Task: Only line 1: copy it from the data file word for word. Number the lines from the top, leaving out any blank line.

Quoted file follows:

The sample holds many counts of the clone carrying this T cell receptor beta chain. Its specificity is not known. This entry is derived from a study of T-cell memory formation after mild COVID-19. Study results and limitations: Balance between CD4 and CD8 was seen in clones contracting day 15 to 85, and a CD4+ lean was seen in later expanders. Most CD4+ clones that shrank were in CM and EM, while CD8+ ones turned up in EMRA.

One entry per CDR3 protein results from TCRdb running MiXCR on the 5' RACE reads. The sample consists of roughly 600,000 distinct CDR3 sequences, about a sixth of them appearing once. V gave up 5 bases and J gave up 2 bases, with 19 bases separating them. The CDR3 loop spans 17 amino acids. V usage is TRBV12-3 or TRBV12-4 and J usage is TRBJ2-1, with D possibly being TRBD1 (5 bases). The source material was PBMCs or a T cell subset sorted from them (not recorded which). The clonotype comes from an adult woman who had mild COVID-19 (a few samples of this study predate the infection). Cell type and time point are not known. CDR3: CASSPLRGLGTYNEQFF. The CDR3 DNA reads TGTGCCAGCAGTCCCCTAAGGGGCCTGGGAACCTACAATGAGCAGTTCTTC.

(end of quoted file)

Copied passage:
The sample holds many counts of the clone carrying this T cell receptor beta chain. Its specificity is not known. This entry is derived from a study of T-cell memory formation after mild COVID-19. Study results and limitations: Balance between CD4 and CD8 was seen in clones contracting day 15 to 85, and a CD4+ lean was seen in later expanders. Most CD4+ clones that shrank were in CM and EM, while CD8+ ones turned up in EMRA.